Iron is one of the top six most abundant elements in the universe. Within a parent nebula [Parent Cloud] of a star system, there are typically large regions densely populated with metal atoms: primarily iron, with nickel and possibly trace amounts of other metal atoms. Metal atoms have higher atomic mass than most of the other atoms in the Parent Cloud, so these regions cause other atoms from the Cloud to pack around more tightly. (The lighter atoms are said to accrete around the dense clump of metal atoms.)
According to this academic paper, draft version March 31, 2009:
THE IRON ABUNDANCE IN GALACTIC PLANETARY NEBULAE
By G. Delgado-Inglada and M. Rodríguez
Instituto Nacional de Astrofísica, Óptica y Electrónica (INAOE), Apdo Postal 51 y 216, 72000 Puebla, Mexico.
A. Mampaso and K. Viironen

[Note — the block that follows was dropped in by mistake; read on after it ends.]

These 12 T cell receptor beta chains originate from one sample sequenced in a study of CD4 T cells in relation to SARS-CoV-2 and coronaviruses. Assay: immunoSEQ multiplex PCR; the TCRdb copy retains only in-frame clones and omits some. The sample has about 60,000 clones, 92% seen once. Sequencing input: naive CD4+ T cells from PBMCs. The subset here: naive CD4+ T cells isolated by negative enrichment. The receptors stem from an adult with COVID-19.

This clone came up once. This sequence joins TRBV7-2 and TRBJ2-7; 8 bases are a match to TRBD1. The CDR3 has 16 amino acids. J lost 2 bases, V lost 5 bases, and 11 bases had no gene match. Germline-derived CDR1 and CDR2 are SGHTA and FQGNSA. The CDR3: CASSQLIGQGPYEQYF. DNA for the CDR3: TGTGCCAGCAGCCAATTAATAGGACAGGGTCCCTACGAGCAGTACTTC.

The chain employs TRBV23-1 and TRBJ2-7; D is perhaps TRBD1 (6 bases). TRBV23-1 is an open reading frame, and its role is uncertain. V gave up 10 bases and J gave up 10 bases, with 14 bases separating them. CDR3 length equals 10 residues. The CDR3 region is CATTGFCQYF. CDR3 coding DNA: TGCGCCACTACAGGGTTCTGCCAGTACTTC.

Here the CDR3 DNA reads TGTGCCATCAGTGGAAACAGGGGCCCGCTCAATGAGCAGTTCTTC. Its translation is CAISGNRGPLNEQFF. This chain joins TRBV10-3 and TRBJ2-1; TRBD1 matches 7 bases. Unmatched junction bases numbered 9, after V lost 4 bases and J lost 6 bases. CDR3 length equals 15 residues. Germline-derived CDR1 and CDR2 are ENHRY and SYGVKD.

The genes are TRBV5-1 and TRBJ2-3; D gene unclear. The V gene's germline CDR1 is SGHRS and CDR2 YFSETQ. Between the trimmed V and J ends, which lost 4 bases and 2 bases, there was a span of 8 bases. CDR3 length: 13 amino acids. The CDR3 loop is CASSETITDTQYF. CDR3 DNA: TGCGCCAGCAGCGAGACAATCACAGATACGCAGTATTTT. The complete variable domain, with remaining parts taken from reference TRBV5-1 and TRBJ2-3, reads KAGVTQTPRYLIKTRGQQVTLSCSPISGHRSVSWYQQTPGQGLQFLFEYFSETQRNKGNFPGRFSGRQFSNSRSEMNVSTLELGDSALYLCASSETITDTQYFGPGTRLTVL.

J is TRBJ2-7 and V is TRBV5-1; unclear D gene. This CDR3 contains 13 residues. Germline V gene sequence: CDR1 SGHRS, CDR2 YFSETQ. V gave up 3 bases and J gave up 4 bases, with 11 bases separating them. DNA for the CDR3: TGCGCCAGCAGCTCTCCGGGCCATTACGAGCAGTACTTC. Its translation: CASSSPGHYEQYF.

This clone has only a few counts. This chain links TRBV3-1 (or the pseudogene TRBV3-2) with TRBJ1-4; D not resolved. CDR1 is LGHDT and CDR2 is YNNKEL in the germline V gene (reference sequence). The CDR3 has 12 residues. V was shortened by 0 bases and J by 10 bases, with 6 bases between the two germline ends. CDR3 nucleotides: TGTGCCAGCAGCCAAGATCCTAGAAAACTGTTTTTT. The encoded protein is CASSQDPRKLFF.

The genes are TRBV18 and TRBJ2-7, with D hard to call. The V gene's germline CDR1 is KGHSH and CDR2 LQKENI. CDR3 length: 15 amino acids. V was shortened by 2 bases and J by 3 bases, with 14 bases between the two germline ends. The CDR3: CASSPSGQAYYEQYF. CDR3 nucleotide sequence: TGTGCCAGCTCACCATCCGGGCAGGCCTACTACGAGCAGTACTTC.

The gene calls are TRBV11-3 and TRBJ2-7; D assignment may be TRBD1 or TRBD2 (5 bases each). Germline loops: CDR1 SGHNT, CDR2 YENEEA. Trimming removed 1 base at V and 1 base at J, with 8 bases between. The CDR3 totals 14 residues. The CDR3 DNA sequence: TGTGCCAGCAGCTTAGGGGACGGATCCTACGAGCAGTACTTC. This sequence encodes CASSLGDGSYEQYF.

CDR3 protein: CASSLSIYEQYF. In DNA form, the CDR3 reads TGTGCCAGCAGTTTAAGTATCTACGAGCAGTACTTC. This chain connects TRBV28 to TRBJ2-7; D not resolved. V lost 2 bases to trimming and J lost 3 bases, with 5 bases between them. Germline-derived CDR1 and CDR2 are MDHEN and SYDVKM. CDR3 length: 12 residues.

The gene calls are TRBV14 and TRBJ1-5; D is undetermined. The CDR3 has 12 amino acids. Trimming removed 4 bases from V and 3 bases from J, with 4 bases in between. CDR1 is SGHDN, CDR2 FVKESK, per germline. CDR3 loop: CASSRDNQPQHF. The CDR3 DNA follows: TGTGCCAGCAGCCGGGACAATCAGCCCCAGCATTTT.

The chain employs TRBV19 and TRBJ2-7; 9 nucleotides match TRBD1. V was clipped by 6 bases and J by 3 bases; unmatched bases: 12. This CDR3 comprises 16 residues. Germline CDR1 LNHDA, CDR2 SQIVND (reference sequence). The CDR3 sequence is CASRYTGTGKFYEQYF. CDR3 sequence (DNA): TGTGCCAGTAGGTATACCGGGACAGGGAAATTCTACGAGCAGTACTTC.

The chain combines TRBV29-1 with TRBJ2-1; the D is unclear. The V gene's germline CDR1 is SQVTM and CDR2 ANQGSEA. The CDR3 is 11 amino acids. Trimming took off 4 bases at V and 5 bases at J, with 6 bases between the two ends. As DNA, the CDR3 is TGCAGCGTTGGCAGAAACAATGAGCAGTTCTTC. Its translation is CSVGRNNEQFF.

Instituto de Astrofísica de Canarias (IAC), C/Vía Láctea s/n, E38205 La Laguna, Tenerife, Spain
“more than 90% of [planetary nebulae] iron atoms are condensed onto dust grains.”
Opaque dust like one would expect from metal atoms, show up in Hubble images a brown cloudy parts of a nebula, like the seahorse shape in the image above [http://apod.nasa.gov/apod/ap141130.html]. Another example is given by the Eagle Nebula [http://apod.nasa.gov/apod/ap071209.html].
This Hubble image of the star-forming region, Westerlund 2, shows dark wisps as part of a larger nebula region and recently born stars produced from the region with a few remaining wisps of nebula on the edges.
Ten dense clumps of metal atoms are assumed to be present in the Parent Cloud that preceded our solar system. Clumps of iron in the parent nebula of a star form the heart of a protoplanet.